We recently gave you the opportunity to ask our President, Wess Stafford, any questions you like. You didn’t disappoint. We got a variety of questions ranging from serious to silly.
Wess is a fascinating storyteller. We wanted you to feel as if he were answering your questions in person. So we sat down with him, recorded the interview and transcribed his answers word for word.
Instead of choosing 10, he wanted to answer them all. (We combined some of the similar questions.) Because of the length of his answers, we’ll answer one question per day.
- How did you get involved with Compassion International? (Monica @ Paper Bridges)
- What was your daily life in Haiti like? (Laurel Wreath)
My “unofficial” start with Compassion was probably when I was 5 years old, clear out in a little African village where my heart was being shaped and my respect for the poor was being formed.
My first “official” job was 31 years ago in Haiti, where I was assigned as a field worker. I was young, 27 years old, and it was wonderful. I can remember riding along in a truck thinking, “They pay me. They actually pay me to do this!” I stayed in little huts in the villages. I ate their food. I slept on the floor. It took me back to my boyhood in Africa. Most Haitians are descendents of West Africa so I was right at home.
But my biggest job in those days was sitting down and talking with leaders of poverty-stricken communities — listening to their hurts, dreams and hopes. I would write up a project, get funding for it, help that community implement that program, evaluate it and then move on to the next one. We built roads to open up isolated communities. We built hospitals and clinics. We did reforestation of mountainsides. I put in water systems, wells and captured springs and water treatment. We did a lot of relief during famine times.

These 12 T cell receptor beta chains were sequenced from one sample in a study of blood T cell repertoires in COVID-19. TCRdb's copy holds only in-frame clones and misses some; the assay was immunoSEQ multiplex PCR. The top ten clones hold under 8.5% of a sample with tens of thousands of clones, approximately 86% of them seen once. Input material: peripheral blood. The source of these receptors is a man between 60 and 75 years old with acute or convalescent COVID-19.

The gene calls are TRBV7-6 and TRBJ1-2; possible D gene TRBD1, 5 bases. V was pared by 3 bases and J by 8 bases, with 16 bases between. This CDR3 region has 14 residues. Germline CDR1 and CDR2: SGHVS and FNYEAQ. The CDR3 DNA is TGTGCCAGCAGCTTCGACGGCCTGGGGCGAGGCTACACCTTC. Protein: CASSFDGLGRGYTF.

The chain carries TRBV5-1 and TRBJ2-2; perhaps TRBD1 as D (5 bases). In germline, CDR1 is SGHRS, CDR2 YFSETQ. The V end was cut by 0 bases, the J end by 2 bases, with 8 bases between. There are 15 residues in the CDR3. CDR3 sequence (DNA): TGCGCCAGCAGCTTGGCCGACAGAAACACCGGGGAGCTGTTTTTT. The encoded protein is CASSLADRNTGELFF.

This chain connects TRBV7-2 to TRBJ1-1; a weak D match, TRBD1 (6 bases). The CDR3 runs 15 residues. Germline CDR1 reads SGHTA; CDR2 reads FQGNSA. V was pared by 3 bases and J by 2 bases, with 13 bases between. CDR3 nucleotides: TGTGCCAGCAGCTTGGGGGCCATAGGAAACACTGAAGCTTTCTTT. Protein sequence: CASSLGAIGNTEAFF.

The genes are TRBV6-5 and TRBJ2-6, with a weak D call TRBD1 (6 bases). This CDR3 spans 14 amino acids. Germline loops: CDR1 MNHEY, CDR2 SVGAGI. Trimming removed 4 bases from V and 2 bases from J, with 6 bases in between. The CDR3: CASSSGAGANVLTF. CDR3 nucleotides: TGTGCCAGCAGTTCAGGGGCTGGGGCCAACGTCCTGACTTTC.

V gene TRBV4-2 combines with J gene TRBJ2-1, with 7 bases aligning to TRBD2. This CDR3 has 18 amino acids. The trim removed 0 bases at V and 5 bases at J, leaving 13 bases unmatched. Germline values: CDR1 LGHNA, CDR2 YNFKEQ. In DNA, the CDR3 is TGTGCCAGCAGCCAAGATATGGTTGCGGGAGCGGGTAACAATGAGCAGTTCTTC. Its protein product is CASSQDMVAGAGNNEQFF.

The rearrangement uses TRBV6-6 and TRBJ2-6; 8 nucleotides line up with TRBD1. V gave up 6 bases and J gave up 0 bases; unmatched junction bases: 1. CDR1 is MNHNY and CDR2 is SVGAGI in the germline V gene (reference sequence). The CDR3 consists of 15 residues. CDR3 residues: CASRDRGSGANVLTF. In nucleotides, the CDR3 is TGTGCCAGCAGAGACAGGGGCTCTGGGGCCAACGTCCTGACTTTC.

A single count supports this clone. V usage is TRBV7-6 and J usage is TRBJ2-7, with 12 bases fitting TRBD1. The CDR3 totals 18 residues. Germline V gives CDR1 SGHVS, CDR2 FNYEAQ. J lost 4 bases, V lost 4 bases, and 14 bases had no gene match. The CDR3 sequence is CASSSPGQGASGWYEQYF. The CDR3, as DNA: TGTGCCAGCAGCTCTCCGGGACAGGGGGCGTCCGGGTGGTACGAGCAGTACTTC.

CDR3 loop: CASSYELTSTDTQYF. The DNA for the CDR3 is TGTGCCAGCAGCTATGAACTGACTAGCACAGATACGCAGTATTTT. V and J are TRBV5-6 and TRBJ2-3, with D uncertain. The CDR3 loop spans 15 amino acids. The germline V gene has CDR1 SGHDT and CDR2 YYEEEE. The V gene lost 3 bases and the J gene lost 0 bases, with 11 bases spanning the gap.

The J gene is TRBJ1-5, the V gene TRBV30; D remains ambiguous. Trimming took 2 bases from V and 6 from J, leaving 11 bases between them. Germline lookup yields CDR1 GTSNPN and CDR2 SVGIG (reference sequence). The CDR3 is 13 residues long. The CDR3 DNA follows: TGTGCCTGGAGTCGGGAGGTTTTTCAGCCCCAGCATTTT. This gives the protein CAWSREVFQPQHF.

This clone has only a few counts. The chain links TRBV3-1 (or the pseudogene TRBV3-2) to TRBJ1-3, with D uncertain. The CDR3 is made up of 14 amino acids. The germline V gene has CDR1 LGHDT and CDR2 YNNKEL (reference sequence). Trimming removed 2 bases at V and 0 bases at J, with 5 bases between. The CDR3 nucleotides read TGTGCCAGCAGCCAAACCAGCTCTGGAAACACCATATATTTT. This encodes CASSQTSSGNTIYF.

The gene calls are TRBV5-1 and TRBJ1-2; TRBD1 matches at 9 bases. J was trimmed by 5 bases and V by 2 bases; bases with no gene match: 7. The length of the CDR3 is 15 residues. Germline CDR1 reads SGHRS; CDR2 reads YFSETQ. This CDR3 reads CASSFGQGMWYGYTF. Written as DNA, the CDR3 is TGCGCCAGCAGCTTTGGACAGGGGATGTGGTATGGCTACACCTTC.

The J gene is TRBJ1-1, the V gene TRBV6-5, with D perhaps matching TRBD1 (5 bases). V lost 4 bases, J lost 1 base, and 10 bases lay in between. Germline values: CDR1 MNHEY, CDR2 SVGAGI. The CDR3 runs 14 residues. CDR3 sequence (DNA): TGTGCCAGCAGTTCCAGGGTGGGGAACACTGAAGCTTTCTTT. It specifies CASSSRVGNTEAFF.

At that time I represented six relief and development agencies -– Compassion was just one of six. The longer I worked in Haiti, the more I listened to the poor and the more I understood their hearts and what they would do if they had financial resources. The more I listened to them, the more they talked about children. The poor would say to me, “If you want to help me, help my child. Because that’s where my hope is, that’s where my dreams are and that’s where my resources go.”
Well I heard that enough from the extreme poor –- and Haiti isn’t just poor, it’s extremely poor –- that I realized I was not going to give my life to serving the poor unless I was able to do what the poor would do if they had financial resources. And where their money goes is to their children. So among the six agencies I worked for, it was Compassion International that honed in on children. The more I studied Compassion’s mission and what was truly important to the poor, the more strategic sense this ministry made.
After I left Haiti. I got a doctorate in non-formal education. And I have been with Compassion ever since. I’ve had just about every job in the place and have now served for 15 years as president.
So my time with Compassion goes back 31 years. And pretty much everything I need to know to lead this ministry came from the poor themselves, either in my little village in Africa or in Haiti.